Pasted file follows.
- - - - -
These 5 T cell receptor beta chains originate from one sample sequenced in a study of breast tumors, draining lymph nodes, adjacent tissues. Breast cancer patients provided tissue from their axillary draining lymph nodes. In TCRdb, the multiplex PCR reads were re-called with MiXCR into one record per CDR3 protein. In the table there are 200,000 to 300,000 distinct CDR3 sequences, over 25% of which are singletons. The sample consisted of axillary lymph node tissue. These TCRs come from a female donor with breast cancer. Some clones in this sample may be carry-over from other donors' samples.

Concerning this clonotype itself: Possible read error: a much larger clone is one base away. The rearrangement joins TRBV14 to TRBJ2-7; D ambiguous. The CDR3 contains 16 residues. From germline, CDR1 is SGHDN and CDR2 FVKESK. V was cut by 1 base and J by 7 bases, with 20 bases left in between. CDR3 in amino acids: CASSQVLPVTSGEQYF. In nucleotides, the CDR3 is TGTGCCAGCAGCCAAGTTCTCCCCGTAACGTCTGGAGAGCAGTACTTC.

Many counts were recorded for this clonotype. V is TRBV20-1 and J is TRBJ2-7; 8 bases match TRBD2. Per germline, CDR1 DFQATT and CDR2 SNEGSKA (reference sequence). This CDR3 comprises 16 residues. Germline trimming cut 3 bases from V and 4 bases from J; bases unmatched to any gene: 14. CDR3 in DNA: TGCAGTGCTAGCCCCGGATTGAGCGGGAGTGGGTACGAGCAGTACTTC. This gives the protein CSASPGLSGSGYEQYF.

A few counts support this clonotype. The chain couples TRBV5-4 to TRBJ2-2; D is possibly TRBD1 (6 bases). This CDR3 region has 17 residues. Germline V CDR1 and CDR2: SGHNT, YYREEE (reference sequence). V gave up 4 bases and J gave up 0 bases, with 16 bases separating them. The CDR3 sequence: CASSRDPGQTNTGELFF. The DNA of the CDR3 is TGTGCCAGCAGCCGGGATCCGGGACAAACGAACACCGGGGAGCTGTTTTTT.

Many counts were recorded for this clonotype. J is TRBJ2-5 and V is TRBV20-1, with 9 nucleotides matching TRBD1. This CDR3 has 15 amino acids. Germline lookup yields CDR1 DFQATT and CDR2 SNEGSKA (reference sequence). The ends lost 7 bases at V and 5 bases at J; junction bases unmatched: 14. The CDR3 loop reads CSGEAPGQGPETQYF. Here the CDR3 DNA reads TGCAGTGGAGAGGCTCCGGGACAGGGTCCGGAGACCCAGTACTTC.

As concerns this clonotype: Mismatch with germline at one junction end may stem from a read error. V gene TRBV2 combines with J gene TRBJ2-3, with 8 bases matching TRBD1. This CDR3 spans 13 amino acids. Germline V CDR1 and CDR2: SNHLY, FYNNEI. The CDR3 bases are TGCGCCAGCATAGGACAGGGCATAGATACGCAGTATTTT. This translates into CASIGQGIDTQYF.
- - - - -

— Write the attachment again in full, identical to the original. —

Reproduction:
These 5 T cell receptor beta chains originate from one sample sequenced in a study of breast tumors, draining lymph nodes, adjacent tissues. Breast cancer patients provided tissue from their axillary draining lymph nodes. In TCRdb, the multiplex PCR reads were re-called with MiXCR into one record per CDR3 protein. In the table there are 200,000 to 300,000 distinct CDR3 sequences, over 25% of which are singletons. The sample consisted of axillary lymph node tissue. These TCRs come from a female donor with breast cancer. Some clones in this sample may be carry-over from other donors' samples.

Concerning this clonotype itself: Possible read error: a much larger clone is one base away. The rearrangement joins TRBV14 to TRBJ2-7; D ambiguous. The CDR3 contains 16 residues. From germline, CDR1 is SGHDN and CDR2 FVKESK. V was cut by 1 base and J by 7 bases, with 20 bases left in between. CDR3 in amino acids: CASSQVLPVTSGEQYF. In nucleotides, the CDR3 is TGTGCCAGCAGCCAAGTTCTCCCCGTAACGTCTGGAGAGCAGTACTTC.

Many counts were recorded for this clonotype. V is TRBV20-1 and J is TRBJ2-7; 8 bases match TRBD2. Per germline, CDR1 DFQATT and CDR2 SNEGSKA (reference sequence). This CDR3 comprises 16 residues. Germline trimming cut 3 bases from V and 4 bases from J; bases unmatched to any gene: 14. CDR3 in DNA: TGCAGTGCTAGCCCCGGATTGAGCGGGAGTGGGTACGAGCAGTACTTC. This gives the protein CSASPGLSGSGYEQYF.

A few counts support this clonotype. The chain couples TRBV5-4 to TRBJ2-2; D is possibly TRBD1 (6 bases). This CDR3 region has 17 residues. Germline V CDR1 and CDR2: SGHNT, YYREEE (reference sequence). V gave up 4 bases and J gave up 0 bases, with 16 bases separating them. The CDR3 sequence: CASSRDPGQTNTGELFF. The DNA of the CDR3 is TGTGCCAGCAGCCGGGATCCGGGACAAACGAACACCGGGGAGCTGTTTTTT.

Many counts were recorded for this clonotype. J is TRBJ2-5 and V is TRBV20-1, with 9 nucleotides matching TRBD1. This CDR3 has 15 amino acids. Germline lookup yields CDR1 DFQATT and CDR2 SNEGSKA (reference sequence). The ends lost 7 bases at V and 5 bases at J; junction bases unmatched: 14. The CDR3 loop reads CSGEAPGQGPETQYF. Here the CDR3 DNA reads TGCAGTGGAGAGGCTCCGGGACAGGGTCCGGAGACCCAGTACTTC.

As concerns this clonotype: Mismatch with germline at one junction end may stem from a read error. V gene TRBV2 combines with J gene TRBJ2-3, with 8 bases matching TRBD1. This CDR3 spans 13 amino acids. Germline V CDR1 and CDR2: SNHLY, FYNNEI. The CDR3 bases are TGCGCCAGCATAGGACAGGGCATAGATACGCAGTATTTT. This translates into CASIGQGIDTQYF.